Who We Are

The New Jersey Life Sciences Vendors Alliance (NJLSVA) is a coalition of businesses, individuals and academia who provide goods and services to New Jersey’s life sciences companies.

The NJLSVA was founded to educate suppliers on trends in industry procurement and public policy that affects the life sciences industry.

Choose NJ’s RFP Watch

Choose New Jersey’s RFP Watch provides up-to-date information on business opportunities throughout the Garden State at a cost that is affordable for all companies – with a place of business in New Jersey – large and small.

To learn more click here

Rutgers President Delivers 2017 Report to University Senate, Highlighting Honors, Economic Contributions and Campus Improvements

Rutgers President Robert Barchi, M.D., Ph.D.

New Brunswick, NJ, September 28, 2017 — Rutgers University President Robert Barchi told the University Senate on September 21 that although the past year was challenging for the country, the scholars at Rutgers are on a trajectory to make the state’s public university one of the best in the nation.

President Barchi presented his annual status report to the Rutgers community, focusing on student activism, academic success, record-breaking fundraising and campus improvements.

Barchi told the Senate that while a number of emotional and controversial issues have been discussed on campuses across the country, the Rutgers community has consistently provided examples of how such difficult topics and strongly held views can be openly and civilly debated.

“We had demonstrations, big demonstrations,” Barchi said. “What we didn’t have is violence; what we didn’t have were groups attacking each other or destroying property. People asked me how I did it. It wasn’t me; it was you, talking to each other.”

Barchi also detailed how the Scarlet and Black report, written by the Committee on Disenfranchised and Enslaved Populations, confronted the founders’ participation in the slave trade, the debts to the many enslaved men and women consigned to build the university and the university’s role in displacing the Lenni Lenape.

“While our early history is disturbing, our response to our new knowledge has been inspiring,” Barchi said.

Looking back on Rutgers’ history, Barchi lauded the year-long 250th anniversary commemoration that included hundreds of activities — academic lectures, three 250th Anniversary Presidential Symposia on the Future of Higher Education, commemorative books, A Day of Revolutionary Thinking and, most importantly, President Barack Obama’s address to the graduating class of 2016.

Since its founding, Rutgers has granted more than 585,000 academic degrees, including those granted to the largest class in the university’s history in 2017.

This year, Rutgers received distinction by being listed among the top 25 public universities in the U.S. News and World Report and Wall Street Journal/Times Higher Education rankings.

Military Times also ranked the state univeristy No. 2 in the country among four-year colleges, while Rutgers University—Camden was named New Jersey’s first Purple Heart University for its services to veterans.

Student success and achievement is a top priority, Dr. Barchi said, which is why improving the student experience is so important.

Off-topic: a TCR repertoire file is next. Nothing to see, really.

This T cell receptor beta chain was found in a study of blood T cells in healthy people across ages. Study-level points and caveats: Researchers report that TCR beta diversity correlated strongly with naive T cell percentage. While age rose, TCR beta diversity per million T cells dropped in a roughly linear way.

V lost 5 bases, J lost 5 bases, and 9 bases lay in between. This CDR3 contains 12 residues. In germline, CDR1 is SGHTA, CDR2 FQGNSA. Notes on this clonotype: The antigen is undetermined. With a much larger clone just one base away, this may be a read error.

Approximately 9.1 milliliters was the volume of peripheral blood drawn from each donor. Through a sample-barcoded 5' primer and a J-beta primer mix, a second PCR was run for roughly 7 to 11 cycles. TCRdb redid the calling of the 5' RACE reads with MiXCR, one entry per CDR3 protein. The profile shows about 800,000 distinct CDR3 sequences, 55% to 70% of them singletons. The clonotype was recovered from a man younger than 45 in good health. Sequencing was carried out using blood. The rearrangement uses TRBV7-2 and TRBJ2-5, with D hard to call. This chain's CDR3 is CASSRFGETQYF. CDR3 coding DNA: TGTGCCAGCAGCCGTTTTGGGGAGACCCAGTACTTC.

Dr. Barchi highlighted prized fellowships and scholarships, as well as a Rutgers Business School team that recently won the global $1 million Hult Prize for social entrepreneurship.

“But our mission here isn’t just to train and to produce the winners of top scholarships and top competitions,” Barchi said. “It’s to train and produce the citizens of a civil democracy who are going to go out and take their places in leading this country after they leave us. That’s what I’m most interested in.”

Rutgers’ reputation has grown, Dr. Barchi said, through its academic programs, alumni, administrative structure, athletic teams and star faculty.

This, he said, has led to a record-breaking year in fundraising, topping $200 million in private gifts for the first time in Rutgers history.

The university’s impact on New Jersey’s economic growth, highlighted in a report, Rutgers Grows the Garden State, is a testament to its statewide importance, he said.

The state’s third-largest non-government employer supports nearly 58,000 jobs statewide, generates $5.2 billion in annual economic activity in the state and returns nearly seven dollars to the New Jersey economy for every dollar that the state provides.

Economic growth can be seen in the capital projects completed and underway throughout the university, Barchi said.

From the time he joined Rutgers in the fall of 2012 to last summer, Barchi said Rutgers completed more than $1.8 billion in capital projects in New Brunswick, Newark and Camden. In the coming year, he said, several other major initiatives will continue, including:

  • Designing and constructing facilities on each of our university campuses to provide one-stop services for students
  • Renovating a historic building on Washington Street in Newark to serve as Rutgers University—Newark’s alumni center, and Van Nest Hall on the Old Queens campus in New Brunswick as the alumni house for Rutgers—New Brunswick
  • Continuing our planning and design work for transforming the west end of College Avenue, creating a George Street transportation hub, and developing the Raritan waterfront
  • Establishing a multi-town bike-share program in the New Brunswick area

“In the months ahead, we will have the opportunity to give our students a growing breadth of academic opportunities and an ever-higher level of service, to ensure that our faculty members have the best support for their research, to take New Jersey to a new level of quality in health care and to make our alumni proud,” Dr. Barchi said.